The Motown magic ended for the Andantes in 1972, when Gordy packed lock, stock and turntables, and moved to Los Angeles. “Jan. 16, 1972,” Marlene sizzles. “I remember it real well. That was the last paycheck. One of the Funk Brothers called me and said, ‘Have you girls gone down and gotten your last check?’ I said, ‘Huh?’ So he repeated himself and let us know what was going on over there. ‘You better get over to the boulevard quick, because it’s all over.’ That’s how we found out.”

Louvain was more than willing to follow Motown to Tinseltown. “I thought that we were going, but, no, it was not offered,” she says. Another of the Andantes, however, held a different view. “We flat-out were not asked, and I would not have gone,” says Jackie, who’s still in same house she lived in at age 7. “I was so close with my family, and I was just a home person. Besides, we went out there in 1970 and the cost of living was astonishing! In order for us to go, shoot, our salaries would have had to be tripled, number one.”

The Andantes have experienced blips of post-Motown recognition. They received a Distinguished Achievement Award at the 2006 Detroit Music Awards, a HAL (Heroes and Legends) honor in California the year before and, after refusing West Coast author Vickie Wright for more than a year, finally agreed to be interviewed for a 2007 biography with the less-than-compelling title Motown From the Background. It didn’t do well.

“Between you, me and the gatepost, that was because we just don’t believe in slamming people,” Jackie contends. “And if you want a bestseller, you’ve got to slam somebody. That’s just not in my nature. I don’t want somebody who hasn’t even been born yet to read a book with bad stuff that we said about a relative of theirs. We were up there, and things went on and went down. But I just don’t care to speak badly of people. There’s enough books out there with bad news in it.”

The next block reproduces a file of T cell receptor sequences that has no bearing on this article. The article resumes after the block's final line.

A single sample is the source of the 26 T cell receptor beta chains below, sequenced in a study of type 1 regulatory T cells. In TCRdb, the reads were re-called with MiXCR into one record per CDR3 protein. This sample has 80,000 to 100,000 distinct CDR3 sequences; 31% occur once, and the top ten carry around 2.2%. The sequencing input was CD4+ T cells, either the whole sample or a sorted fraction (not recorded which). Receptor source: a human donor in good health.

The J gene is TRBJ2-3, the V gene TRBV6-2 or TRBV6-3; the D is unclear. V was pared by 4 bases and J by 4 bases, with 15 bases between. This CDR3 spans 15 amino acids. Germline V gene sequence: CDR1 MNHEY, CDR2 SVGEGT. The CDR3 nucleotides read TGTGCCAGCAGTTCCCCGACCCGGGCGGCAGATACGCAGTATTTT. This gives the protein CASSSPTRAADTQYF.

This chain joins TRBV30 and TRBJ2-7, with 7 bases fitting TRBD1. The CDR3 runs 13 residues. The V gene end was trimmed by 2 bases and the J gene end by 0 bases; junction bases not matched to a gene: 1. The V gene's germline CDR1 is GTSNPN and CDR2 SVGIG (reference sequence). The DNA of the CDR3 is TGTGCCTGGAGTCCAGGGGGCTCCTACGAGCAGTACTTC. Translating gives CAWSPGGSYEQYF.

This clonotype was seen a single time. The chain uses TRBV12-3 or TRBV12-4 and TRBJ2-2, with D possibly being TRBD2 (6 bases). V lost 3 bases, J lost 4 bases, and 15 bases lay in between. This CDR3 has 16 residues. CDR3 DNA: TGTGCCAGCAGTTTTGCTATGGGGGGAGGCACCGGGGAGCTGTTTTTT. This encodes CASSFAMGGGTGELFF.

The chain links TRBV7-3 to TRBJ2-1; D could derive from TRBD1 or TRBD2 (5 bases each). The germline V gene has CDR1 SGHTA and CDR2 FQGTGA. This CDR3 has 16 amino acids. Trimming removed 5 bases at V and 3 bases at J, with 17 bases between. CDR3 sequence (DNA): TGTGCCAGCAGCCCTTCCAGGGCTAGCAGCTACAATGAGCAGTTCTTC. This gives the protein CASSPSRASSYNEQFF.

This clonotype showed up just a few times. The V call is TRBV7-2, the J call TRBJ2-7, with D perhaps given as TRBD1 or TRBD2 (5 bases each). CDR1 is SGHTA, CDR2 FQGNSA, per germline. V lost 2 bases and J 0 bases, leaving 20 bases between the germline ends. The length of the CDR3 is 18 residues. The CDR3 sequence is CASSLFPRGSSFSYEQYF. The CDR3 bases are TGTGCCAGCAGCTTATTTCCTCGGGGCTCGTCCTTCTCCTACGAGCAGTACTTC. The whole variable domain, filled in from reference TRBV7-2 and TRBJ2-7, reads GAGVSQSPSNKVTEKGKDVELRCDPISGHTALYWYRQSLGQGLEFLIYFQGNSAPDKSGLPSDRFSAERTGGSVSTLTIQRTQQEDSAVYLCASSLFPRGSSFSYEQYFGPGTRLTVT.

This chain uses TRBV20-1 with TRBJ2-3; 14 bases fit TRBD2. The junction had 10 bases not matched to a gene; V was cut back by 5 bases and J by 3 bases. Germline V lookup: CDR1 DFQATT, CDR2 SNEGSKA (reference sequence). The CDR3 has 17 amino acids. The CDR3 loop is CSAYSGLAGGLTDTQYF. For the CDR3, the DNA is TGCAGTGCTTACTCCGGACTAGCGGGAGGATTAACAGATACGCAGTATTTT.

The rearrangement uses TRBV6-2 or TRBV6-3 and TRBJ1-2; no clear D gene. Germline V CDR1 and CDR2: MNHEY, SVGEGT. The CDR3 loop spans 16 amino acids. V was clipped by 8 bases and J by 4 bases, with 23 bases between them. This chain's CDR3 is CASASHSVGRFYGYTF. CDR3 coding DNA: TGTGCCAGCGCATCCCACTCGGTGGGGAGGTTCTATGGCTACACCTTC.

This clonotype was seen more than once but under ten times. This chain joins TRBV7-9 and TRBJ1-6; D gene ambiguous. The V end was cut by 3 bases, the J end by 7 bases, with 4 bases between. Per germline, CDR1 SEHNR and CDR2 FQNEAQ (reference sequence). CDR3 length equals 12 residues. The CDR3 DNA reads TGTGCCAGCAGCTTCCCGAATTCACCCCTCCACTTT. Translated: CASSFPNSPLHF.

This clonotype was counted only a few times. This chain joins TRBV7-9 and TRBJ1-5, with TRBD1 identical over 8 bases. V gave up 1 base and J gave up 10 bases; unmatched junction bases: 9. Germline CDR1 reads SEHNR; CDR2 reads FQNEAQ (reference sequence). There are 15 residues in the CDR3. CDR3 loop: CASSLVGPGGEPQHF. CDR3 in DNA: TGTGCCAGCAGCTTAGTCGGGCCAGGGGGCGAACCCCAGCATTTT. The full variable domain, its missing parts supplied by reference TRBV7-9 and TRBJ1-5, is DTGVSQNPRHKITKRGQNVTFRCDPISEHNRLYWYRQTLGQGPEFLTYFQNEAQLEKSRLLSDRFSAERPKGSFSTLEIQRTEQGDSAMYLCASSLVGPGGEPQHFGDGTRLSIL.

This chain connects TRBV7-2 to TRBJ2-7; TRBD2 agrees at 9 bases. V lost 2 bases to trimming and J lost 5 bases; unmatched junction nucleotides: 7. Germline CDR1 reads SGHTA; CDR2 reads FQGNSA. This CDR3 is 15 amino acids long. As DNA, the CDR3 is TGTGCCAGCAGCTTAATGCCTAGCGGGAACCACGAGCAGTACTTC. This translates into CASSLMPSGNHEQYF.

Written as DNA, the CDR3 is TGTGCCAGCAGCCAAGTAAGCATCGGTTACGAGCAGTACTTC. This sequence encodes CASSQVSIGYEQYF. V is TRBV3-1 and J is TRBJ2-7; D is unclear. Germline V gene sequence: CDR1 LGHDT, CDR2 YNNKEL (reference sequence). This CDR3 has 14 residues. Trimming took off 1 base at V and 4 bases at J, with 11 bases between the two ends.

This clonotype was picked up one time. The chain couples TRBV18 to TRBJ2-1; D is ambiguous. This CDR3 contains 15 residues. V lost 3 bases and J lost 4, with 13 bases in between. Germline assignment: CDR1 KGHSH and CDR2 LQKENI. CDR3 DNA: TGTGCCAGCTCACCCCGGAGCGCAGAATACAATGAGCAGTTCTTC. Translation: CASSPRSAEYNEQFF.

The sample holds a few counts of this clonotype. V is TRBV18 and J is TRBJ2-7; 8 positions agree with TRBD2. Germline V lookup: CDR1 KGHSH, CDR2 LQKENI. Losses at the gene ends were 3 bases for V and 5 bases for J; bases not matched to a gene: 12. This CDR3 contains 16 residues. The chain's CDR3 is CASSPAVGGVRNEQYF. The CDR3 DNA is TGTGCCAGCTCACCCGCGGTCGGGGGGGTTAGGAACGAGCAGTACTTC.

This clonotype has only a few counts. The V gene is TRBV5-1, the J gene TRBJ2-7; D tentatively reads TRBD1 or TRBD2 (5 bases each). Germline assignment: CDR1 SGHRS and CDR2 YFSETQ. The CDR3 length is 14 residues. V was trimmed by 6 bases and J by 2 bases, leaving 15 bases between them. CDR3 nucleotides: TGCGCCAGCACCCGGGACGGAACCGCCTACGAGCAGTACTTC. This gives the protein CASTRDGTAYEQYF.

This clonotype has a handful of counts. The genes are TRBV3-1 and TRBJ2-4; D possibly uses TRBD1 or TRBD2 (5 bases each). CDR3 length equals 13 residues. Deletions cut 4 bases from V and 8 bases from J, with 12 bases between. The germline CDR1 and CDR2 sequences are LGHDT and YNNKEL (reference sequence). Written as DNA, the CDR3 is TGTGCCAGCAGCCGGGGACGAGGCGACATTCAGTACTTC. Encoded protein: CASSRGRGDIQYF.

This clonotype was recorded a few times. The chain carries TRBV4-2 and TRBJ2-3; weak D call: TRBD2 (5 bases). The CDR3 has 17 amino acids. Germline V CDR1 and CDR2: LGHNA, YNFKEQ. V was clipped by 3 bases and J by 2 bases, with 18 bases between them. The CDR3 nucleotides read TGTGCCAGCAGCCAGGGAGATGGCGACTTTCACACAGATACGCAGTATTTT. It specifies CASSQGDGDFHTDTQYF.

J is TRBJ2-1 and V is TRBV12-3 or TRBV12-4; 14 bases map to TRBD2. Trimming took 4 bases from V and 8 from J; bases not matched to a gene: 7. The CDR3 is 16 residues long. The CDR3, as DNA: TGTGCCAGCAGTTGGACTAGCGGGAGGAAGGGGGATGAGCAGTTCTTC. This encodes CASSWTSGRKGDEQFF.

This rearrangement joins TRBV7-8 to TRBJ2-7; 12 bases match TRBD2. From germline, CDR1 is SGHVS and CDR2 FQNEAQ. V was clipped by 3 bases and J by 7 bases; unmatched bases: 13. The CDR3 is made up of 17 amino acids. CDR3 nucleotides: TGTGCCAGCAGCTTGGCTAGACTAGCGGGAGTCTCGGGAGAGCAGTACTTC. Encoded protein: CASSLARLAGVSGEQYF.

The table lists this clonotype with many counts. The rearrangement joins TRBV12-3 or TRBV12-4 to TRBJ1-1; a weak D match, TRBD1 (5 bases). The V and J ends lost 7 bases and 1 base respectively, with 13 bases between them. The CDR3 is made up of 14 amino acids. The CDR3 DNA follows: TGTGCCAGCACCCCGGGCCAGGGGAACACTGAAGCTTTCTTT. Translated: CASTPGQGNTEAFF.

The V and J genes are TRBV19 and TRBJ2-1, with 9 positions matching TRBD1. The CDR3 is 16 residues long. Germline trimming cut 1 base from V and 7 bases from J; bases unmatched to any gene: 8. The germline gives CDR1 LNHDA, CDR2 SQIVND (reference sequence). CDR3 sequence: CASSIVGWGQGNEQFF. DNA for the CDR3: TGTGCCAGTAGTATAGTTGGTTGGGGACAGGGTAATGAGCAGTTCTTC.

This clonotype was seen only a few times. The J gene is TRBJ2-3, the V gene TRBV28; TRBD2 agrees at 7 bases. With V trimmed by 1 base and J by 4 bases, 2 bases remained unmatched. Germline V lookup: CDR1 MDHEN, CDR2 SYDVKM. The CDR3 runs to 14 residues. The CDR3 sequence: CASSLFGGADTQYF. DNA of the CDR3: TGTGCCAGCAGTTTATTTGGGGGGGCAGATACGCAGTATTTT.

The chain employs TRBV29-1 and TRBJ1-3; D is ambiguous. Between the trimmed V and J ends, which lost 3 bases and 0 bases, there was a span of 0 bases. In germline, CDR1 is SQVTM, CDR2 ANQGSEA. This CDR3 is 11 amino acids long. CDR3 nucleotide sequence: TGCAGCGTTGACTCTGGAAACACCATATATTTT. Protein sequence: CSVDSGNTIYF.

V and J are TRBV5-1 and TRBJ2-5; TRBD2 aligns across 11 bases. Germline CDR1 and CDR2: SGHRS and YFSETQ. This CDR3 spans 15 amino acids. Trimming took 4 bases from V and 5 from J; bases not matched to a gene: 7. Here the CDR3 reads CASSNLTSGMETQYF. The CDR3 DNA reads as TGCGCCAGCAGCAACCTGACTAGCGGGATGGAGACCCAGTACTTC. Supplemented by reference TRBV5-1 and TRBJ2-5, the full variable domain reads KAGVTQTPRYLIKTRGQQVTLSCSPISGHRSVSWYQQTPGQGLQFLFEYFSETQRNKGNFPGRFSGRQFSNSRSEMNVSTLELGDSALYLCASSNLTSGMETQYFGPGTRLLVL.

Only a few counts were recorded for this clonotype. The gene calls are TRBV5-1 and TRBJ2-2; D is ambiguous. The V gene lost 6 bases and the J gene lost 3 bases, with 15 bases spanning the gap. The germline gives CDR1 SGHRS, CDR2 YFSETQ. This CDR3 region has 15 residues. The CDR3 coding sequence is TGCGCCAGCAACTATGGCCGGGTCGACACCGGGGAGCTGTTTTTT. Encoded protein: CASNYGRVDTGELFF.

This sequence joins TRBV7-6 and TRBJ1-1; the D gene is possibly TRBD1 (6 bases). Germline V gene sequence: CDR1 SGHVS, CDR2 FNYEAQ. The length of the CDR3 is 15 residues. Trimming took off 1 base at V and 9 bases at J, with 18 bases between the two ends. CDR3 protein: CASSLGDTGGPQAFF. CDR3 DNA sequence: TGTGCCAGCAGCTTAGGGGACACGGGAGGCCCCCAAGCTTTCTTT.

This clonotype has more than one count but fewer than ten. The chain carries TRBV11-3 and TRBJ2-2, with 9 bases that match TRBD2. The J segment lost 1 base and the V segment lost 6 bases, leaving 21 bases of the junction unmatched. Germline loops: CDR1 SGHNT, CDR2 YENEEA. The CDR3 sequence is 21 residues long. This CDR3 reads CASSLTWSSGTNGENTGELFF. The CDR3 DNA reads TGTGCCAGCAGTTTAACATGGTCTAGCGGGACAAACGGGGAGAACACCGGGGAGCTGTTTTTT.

The three remain close, though they don’t get together often. Instead of L.A., Louvain, 74, moved to Atlanta in 1972 on the promise of studio work that never materialized. She enjoyed Southern living and, after retiring last September, moved to tiny Douglasville, Ga., “where you can get peaches on the side of the road in the summer.” She still sings professionally in Atlanta-area churches and other venues, “whenever somebody will hire me,” and occasionally performs in Europe. Marlene and Jackie, 73, are retired too, Marlene from the State of Michigan Department of Labor, Jackie from the Detroit Water Department — real 9-to-5 jobs. “We had our time,” Marlene says. “Our 15 minutes. And we went on to Plan B.” But the music endured.

Last year JC Penney mounted a Father’s Day ad campaign that featured Mary Wells’ “My Guy” as soundtrack. “I turned on the TV and heard that and I’ll tell you, I was just elated!” Jackie says. “I called Marlene and said, ‘Girl, have you heard the new JC Penney commercial? They’re playing ‘My Guy.’ She said, ‘Really? What station?’ And I said, ‘All of them.’”

The Andantes receive no residuals, save for the residual memories they share and the legacy of timeless music they helped create. “It really did seem like a family back then,” says Marlene. “You were glad to go to work, and everybody can’t say that.”

“You know, there’s not a day that goes by that I don’t turn on the radio and hear myself sing,” Jackie reflects. “Somebody is playing something Motown, and the fact we were on 80 percent of that stuff, it’s almost impossible for us not to hear ourselves.”

Come and get these memories. “It was just always a real fun, interesting thing,” she says. “You don’t know you’re making history at that particular time. You’re just having fun, enjoying what you’re doing and listening to the music. You have no idea that 53, 55 years later, you’re even going to be asked any of these questions. You’re just living your life, you know?”


The Motown Museum is open Tuesday through Saturday, 10 a.m.-6 p.m. Admission is $10 for adults, $8 for seniors and children. For more information, see or call 313-875-2264.

Jim McFarlin is a freelance writer in Detroit. Send comments to [email protected].

About The Author

Jim McFarlin

Jim McFarlin, former media and entertainment critic for the Metro Times and The Detroit News, is an award-winning journalist whose work has appeared in People, USA Today, Black Enterprise, HOUR Detroit, and many other publications. His latest book, The Booster, about the decline and fall of U-M’s Fab Five, is...